October 22, 2015—January 25, 2016
for Bonnie Thron and Grant Llewellyn
|Full Score, PDF Cover|
Chamber version for Cello and Two Pianos
MP3 Recordings of Movements I and III by Bonnie Thron, cello; Nancy Whelan and David Heid, pianos. Movements II and IV are from the premiere (see below).
Videos are of the premiere performance by Bonnie Thron, cello; David Heid, Deborah Lee Hollis, pianos, Baldwin Auditorium, Duke University, September 18, 2016 (CVNC review)
Video and audio recorded by Rick Nelson
I. Over the Stone (Tros y Garreg) MP3 Video
Adagio; Cyflym; Adagio; Cyflym;
Cymadrol; Ychydig yn gyflymach [9:33]
Heart Song Largo
[7:54] MP3 Video
III. Contradanza Fidelio [2:07] MP3
IV. Schlimmbesserung Vivace [7:18] MP3 (Mov. 4) Video (Mov. 3 & 4)
I have had the pleasure of making music with cellist Bonnie Thron and her husband clarinetist Fred Jacobowitz since 2008. When she asked me in the summer of 2015 to write her a cello concerto, I got started as soon as other projects were done.
The theme for the first movement is the traditional Welsh song “Tros y Garreg”, or “Over the Stone”. The song is attributed to Rhys Bodychen, who fought at the Battle of Bosworth Field on the side of the Tutors against Richard III in 1485. The lyrics reflect on those who have fallen in battle. This melody has been altered from the original by George Thompson, who published Welsh airs in 1809, 1811, and 1817. I prefer his version for this purpose to the original. Note that the end of the melody resembles the theme from the last movement of J. S. Bach’s Brandenburg Concerto No. 5, which factors into my treatment. Also, the traditional harp music of Wales led me to have an important harp part throughout this concerto.
I made a point of using particularly incomprehensible, unspellable, and unpronounceable Welsh words for tempo markings in the first movement. Cyflym means “fast”; Cymedrol means “moderate”; Ychydig yn gflymach means “a little faster.”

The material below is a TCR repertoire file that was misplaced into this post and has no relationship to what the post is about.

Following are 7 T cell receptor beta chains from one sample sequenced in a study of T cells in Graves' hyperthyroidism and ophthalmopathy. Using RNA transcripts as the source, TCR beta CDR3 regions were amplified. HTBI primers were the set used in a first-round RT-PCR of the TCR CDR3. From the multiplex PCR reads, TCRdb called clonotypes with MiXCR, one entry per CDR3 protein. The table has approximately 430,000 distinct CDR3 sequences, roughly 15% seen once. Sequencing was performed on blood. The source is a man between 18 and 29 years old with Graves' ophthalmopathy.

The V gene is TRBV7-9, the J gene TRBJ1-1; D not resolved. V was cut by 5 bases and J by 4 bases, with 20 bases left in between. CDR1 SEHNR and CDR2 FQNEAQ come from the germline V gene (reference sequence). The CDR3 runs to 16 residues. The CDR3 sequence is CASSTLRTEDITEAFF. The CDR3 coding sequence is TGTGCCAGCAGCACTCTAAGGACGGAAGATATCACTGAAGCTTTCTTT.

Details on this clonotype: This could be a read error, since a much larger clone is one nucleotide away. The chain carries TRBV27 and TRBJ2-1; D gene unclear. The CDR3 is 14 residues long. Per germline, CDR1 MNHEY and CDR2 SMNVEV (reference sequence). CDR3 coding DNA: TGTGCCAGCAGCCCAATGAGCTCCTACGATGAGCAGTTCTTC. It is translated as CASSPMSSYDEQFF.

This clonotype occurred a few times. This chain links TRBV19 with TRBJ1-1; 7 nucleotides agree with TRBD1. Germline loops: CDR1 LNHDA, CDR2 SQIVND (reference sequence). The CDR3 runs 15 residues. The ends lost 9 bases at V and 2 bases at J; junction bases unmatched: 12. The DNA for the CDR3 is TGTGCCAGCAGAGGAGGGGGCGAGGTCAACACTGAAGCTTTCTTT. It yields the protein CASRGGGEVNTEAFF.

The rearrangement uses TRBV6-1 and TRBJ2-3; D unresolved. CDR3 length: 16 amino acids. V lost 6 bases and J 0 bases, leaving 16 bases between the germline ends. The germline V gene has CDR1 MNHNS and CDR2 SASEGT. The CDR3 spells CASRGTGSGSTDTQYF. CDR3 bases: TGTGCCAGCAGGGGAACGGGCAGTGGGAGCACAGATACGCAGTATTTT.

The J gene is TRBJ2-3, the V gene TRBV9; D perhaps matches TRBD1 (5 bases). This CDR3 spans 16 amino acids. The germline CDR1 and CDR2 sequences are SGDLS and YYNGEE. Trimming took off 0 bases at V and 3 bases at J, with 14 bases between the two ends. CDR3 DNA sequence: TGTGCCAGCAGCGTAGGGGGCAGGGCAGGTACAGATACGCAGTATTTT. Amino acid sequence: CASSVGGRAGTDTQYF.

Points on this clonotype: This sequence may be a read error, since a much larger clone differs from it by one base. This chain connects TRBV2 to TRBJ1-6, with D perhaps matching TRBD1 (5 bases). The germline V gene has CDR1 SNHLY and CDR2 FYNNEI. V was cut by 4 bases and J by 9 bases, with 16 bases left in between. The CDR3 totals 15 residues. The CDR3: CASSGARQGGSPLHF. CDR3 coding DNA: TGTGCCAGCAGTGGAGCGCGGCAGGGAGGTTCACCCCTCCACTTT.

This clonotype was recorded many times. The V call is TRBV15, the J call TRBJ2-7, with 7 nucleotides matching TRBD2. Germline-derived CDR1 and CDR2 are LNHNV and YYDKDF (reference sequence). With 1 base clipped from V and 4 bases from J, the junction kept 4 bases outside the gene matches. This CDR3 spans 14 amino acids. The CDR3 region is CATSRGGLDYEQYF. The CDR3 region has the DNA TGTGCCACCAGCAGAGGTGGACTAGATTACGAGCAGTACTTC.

The very short third movement started life back about 1990 as the second movement of my Fourth Sonata for Solo Violin. (There are a total of ten such sonatas.) Until recently I thought it was a tango, as I am easily bored with details in music theory and sometimes don’t look things up. In fact it is a contradanza, a dance form originating in Havana--hence the tempo marking “Fidelio”. The solo cello part can be performed by itself in a pinch. The instrumentation in the third movement is the same as the rest of the piece, except that it lacks the second trumpet.
The fourth movement is titled Schlimmbesserung, which is German for “an effort to make things better that ends up making things worse”.
Instrumentation: two flutes (first flute doubles piccolo), two oboes, two clarinets, two bassoons, two horns, two trumpets, timpani, harp, solo cello, and strings.
As the harp has a prominent part, it should be located in proximity to the soloist, not in the back as usual.
Accidentals hold through the measure and not beyond, and do not apply to octaves.Cover art: frontispiece from Musical and poetical relicks of the Welsh bards
by Edward Jones, 1784.